Powered by NewsLook.com
Mich. Boy Unearths 10,000-Year-Old Mastodon Tooth

Mich. Boy Unearths 10,000-Year-Old Mastodon Tooth

Newsy (Apr. 20, 2014) — A 9-year-old Michigan boy was exploring a creek when he came across a 10,000-year-old tooth from a prehistoric mastodon. Video provided by Newsy
Powered by NewsLook.com
Couple Finds Love Letters From WWI In Attic

Couple Finds Love Letters From WWI In Attic

Newsy (Apr. 17, 2014) — A couple found love letters from World War I in their attic. They were able to deliver them to relatives of the writer of those letters. Video provided by Newsy
Powered by NewsLook.com
Erotic Art Offers Glimpse of China's 'lost' Sexual Philosophy

Erotic Art Offers Glimpse of China's 'lost' Sexual Philosophy

AFP (Apr. 16, 2014) — Explicit Chinese art works dating back centuries go on display in Hong Kong, revealing China's ancient relationship with sex. Video provided by AFP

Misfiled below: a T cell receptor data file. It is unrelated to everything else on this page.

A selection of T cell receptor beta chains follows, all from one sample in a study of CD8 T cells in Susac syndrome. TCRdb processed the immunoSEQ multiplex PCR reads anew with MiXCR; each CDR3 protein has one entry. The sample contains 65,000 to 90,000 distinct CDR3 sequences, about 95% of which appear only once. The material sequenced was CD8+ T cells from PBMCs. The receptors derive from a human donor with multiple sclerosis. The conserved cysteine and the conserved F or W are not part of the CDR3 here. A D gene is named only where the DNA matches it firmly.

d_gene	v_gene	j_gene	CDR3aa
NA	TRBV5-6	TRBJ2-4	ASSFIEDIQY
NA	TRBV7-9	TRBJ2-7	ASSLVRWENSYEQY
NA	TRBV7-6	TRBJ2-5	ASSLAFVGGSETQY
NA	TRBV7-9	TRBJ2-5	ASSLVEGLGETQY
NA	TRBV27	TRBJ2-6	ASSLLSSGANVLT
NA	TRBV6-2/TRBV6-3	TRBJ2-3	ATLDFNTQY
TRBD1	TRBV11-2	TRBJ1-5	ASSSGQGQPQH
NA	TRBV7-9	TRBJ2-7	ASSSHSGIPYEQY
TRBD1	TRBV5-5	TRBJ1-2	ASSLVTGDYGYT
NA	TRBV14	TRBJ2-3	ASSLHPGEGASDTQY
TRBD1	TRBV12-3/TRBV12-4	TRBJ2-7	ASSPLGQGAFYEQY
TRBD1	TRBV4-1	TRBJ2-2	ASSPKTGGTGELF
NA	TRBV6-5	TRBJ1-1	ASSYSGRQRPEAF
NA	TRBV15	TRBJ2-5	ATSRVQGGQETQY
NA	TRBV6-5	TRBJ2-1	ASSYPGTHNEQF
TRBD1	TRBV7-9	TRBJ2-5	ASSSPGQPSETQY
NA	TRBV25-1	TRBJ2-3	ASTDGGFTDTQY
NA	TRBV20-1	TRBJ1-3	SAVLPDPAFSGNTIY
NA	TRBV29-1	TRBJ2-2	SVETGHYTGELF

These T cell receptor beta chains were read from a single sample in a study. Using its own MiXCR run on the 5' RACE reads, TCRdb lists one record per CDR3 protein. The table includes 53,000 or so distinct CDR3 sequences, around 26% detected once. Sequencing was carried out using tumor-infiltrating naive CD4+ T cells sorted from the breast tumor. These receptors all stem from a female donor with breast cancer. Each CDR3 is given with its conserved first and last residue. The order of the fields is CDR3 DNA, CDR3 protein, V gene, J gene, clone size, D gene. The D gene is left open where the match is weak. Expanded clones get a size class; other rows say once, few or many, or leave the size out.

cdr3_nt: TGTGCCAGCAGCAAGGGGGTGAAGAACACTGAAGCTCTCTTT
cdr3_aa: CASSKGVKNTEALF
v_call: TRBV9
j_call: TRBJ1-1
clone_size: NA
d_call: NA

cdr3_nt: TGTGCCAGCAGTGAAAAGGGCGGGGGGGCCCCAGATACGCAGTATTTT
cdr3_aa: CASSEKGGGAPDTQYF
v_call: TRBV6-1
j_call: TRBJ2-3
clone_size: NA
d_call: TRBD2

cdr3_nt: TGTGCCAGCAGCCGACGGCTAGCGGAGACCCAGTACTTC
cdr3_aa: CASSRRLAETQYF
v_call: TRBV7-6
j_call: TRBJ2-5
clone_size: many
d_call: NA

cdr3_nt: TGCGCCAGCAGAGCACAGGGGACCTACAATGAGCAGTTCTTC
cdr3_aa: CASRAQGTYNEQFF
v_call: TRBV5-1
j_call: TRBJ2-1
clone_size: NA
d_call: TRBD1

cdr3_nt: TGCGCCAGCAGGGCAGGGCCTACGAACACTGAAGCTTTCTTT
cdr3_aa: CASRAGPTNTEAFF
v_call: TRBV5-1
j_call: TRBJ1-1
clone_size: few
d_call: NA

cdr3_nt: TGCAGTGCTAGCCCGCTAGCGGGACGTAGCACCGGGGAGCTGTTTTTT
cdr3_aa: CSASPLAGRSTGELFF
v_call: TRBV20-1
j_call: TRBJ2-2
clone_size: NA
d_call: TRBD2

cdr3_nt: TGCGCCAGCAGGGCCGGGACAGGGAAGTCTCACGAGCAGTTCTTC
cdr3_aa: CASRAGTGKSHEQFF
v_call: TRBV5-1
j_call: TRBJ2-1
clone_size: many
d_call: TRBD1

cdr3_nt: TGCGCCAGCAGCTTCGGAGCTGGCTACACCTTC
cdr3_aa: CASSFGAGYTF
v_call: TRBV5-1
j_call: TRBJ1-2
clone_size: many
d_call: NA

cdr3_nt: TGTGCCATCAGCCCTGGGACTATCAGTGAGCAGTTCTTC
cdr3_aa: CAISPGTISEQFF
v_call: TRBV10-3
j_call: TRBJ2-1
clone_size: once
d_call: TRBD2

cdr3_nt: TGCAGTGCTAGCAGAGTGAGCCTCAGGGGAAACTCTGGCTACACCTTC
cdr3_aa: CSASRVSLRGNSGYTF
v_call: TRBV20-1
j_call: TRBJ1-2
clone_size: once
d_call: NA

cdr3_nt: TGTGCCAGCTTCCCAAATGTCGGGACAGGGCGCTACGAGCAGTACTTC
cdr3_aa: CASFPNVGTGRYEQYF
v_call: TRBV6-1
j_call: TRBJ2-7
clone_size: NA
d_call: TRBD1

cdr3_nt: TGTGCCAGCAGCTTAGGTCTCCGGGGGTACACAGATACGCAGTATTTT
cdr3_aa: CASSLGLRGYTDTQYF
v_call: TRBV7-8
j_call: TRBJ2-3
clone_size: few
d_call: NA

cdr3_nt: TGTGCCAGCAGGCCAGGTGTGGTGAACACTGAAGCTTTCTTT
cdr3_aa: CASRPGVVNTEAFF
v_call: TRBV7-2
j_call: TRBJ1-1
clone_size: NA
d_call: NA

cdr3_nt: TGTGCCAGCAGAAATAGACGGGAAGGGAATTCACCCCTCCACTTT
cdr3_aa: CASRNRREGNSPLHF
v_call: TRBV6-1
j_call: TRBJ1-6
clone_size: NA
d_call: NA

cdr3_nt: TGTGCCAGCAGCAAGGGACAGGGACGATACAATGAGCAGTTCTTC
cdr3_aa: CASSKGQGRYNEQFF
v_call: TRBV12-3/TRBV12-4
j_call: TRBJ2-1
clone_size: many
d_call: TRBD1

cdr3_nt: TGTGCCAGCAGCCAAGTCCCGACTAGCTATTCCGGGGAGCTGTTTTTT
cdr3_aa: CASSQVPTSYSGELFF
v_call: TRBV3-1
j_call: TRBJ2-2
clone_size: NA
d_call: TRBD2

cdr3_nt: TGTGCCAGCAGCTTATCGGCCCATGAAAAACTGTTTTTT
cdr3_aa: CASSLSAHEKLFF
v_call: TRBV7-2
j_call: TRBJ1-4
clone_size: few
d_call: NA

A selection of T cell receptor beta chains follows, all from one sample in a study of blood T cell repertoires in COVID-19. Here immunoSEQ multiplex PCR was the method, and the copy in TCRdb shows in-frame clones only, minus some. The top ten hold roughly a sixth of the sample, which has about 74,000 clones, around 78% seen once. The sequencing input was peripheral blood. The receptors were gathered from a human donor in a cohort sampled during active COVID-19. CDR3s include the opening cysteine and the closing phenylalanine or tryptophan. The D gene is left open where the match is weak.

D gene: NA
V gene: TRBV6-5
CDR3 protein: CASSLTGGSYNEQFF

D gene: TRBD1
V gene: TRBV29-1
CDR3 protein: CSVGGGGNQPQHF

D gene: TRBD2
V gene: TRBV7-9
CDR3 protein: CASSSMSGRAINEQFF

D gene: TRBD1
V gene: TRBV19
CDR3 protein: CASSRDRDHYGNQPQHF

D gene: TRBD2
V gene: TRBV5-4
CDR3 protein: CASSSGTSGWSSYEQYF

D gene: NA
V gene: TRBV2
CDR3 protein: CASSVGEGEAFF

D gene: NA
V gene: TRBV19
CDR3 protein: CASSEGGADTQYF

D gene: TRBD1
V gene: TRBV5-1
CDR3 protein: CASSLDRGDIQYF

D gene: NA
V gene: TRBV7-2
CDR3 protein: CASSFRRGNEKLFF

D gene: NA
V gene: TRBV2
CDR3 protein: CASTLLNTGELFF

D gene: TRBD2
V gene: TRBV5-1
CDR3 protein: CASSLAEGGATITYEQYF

Powered by NewsLook.com

Search ScienceDaily

Number of stories in archives: 140,361

Find with keyword(s):
 
Enter a keyword or phrase to search ScienceDaily for related topics and research stories.

Save/Print:
Share:  

Breaking News:
from the past week

In Other News

... from NewsDaily.com

Science News

Health News

Environment News

Technology News



Save/Print:
Share:  

Free Subscriptions


Get the latest science news with ScienceDaily's free email newsletters, updated daily and weekly. Or view hourly updated newsfeeds in your RSS reader:

Get Social & Mobile


Keep up to date with the latest news from ScienceDaily via social networks and mobile apps:

Have Feedback?


Tell us what you think of ScienceDaily -- we welcome both positive and negative comments. Have any problems using the site? Questions?
Mobile iPhone Android Web
Follow Facebook Twitter Google+
Subscribe RSS Feeds Email Newsletters
Latest Headlines Health & Medicine Mind & Brain Space & Time Matter & Energy Computers & Math Plants & Animals Earth & Climate Fossils & Ruins